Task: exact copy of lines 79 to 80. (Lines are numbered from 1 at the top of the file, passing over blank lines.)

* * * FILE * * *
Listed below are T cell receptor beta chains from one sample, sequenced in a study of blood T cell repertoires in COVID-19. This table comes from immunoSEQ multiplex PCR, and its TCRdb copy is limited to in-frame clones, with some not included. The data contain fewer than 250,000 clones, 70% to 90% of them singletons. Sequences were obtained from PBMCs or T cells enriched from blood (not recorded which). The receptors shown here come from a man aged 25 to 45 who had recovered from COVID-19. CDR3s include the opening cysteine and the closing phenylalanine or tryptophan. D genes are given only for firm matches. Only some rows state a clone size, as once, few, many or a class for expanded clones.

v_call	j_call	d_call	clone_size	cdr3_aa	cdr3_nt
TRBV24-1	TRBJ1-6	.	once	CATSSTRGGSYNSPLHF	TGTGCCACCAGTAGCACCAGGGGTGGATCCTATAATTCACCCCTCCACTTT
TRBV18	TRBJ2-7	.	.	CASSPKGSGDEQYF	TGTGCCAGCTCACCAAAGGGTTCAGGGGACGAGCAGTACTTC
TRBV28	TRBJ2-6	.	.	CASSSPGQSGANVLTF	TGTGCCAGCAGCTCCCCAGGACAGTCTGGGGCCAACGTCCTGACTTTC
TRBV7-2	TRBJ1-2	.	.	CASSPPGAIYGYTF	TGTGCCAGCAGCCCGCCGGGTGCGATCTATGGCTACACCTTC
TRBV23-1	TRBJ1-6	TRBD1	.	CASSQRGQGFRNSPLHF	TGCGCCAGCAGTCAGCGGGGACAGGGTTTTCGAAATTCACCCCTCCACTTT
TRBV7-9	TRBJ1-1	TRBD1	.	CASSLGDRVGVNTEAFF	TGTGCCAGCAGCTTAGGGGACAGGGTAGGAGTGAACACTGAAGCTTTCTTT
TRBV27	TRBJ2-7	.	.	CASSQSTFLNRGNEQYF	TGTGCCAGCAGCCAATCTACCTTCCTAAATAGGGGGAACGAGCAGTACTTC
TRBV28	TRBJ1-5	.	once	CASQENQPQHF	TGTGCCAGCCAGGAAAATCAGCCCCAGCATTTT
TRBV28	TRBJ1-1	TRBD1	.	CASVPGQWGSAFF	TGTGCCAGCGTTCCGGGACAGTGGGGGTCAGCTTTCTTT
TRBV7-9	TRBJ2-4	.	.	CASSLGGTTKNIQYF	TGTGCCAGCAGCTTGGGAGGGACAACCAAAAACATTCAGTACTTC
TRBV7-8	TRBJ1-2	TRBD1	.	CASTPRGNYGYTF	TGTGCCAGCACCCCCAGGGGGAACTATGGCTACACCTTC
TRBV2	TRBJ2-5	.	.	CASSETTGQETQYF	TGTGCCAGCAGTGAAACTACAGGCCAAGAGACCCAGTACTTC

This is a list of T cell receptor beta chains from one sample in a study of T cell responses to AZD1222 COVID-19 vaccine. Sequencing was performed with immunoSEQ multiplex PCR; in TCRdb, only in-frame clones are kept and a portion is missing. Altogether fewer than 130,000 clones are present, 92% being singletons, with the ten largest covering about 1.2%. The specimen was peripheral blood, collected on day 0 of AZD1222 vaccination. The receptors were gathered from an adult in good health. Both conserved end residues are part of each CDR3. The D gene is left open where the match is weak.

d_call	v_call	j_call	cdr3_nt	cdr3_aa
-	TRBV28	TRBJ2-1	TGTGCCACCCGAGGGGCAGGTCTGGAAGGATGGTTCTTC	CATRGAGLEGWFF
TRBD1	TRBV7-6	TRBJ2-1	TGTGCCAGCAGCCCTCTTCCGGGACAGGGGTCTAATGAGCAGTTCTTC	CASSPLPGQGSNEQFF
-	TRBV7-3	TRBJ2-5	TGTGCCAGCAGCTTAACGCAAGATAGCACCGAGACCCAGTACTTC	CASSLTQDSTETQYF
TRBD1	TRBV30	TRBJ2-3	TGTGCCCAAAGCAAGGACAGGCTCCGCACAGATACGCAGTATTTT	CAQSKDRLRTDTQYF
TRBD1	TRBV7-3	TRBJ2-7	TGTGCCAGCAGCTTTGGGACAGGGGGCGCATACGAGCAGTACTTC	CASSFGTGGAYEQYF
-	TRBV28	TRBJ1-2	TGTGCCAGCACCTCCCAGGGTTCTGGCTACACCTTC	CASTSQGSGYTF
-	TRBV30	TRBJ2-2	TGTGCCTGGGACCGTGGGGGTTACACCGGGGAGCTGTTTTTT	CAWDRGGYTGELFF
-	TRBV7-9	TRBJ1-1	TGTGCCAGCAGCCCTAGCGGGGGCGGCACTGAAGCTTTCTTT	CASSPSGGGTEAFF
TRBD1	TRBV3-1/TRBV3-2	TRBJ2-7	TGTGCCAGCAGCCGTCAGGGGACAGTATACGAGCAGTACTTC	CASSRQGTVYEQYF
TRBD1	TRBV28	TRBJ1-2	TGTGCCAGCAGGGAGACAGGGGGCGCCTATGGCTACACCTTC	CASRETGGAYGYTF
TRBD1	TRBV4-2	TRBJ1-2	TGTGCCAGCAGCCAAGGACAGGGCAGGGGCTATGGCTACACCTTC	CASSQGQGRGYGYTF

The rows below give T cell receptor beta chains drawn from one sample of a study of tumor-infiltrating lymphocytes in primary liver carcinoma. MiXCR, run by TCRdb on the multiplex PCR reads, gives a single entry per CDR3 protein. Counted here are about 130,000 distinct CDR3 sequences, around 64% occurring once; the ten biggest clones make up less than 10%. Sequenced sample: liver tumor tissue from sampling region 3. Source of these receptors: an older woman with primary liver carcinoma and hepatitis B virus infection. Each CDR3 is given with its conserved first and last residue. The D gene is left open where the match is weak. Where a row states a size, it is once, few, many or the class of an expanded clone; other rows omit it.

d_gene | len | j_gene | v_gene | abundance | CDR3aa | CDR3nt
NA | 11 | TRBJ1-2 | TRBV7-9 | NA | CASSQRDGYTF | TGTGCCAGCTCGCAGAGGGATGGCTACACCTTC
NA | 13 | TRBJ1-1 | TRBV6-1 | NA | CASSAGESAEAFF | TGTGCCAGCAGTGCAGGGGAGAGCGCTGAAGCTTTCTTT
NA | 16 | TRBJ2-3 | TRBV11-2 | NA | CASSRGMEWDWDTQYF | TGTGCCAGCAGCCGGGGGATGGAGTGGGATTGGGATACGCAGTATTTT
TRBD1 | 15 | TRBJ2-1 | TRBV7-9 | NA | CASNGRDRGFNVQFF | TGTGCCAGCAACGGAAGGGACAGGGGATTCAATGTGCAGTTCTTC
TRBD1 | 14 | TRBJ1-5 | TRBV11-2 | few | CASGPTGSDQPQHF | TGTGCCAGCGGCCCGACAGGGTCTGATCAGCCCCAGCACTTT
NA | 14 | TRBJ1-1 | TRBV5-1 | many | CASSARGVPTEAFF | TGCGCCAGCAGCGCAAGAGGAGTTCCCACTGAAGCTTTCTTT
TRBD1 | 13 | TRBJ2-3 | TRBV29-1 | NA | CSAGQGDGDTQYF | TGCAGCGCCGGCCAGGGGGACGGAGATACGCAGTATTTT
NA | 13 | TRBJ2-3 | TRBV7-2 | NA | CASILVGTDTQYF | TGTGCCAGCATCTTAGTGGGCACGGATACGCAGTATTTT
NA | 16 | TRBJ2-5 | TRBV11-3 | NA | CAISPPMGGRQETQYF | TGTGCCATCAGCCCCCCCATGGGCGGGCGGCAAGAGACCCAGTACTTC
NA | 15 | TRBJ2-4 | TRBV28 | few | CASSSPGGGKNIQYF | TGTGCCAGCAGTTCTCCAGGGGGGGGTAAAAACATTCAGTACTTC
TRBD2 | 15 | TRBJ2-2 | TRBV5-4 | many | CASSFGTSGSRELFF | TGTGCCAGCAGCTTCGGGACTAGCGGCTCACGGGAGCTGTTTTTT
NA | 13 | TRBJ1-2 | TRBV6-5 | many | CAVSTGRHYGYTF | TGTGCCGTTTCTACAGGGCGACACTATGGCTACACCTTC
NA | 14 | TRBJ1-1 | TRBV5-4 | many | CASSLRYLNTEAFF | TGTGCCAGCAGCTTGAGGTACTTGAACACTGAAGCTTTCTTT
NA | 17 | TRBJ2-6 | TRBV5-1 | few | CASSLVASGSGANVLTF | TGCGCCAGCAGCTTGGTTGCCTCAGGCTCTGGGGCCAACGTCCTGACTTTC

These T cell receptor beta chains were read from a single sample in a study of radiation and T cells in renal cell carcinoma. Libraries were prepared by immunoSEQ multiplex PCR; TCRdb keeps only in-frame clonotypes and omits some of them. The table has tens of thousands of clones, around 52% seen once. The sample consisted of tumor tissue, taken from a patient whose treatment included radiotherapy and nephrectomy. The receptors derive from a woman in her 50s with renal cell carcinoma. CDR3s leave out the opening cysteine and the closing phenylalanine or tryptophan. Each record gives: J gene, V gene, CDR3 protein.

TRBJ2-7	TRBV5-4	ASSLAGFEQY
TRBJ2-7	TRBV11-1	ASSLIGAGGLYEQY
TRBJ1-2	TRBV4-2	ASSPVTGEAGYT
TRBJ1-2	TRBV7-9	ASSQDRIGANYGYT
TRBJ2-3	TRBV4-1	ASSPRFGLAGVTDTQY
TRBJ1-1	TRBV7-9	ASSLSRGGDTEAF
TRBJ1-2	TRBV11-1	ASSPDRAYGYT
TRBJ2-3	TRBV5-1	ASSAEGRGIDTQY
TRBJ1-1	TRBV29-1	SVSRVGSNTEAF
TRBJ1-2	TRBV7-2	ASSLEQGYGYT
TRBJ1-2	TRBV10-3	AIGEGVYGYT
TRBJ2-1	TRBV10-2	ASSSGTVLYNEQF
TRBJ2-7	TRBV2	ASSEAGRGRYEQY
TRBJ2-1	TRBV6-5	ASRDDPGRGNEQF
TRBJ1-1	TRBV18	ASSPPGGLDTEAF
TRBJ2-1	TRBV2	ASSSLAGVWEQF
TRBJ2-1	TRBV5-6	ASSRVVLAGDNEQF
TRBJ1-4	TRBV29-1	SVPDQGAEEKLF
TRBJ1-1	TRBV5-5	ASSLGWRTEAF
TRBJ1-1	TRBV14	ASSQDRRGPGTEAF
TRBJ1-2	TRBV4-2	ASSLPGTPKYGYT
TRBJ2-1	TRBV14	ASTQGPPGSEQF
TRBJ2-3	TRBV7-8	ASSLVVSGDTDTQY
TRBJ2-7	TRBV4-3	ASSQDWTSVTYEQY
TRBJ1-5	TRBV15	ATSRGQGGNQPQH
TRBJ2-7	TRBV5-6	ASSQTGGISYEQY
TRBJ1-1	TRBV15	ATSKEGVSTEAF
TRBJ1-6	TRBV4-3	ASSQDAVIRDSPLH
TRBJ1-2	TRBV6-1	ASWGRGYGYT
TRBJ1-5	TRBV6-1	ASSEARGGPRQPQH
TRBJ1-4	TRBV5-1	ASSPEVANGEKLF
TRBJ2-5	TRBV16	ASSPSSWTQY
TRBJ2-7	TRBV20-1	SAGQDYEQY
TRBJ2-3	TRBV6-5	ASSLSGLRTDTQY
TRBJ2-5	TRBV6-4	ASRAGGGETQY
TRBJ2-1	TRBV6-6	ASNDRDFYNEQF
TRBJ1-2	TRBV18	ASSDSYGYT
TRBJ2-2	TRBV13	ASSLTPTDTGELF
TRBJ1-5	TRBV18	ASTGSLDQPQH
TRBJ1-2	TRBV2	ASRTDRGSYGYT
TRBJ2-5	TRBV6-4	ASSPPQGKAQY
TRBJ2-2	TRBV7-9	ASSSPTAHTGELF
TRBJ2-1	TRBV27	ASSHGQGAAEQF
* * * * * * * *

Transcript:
TRBJ2-5	TRBV6-4	ASRAGGGETQY
TRBJ2-1	TRBV6-6	ASNDRDFYNEQF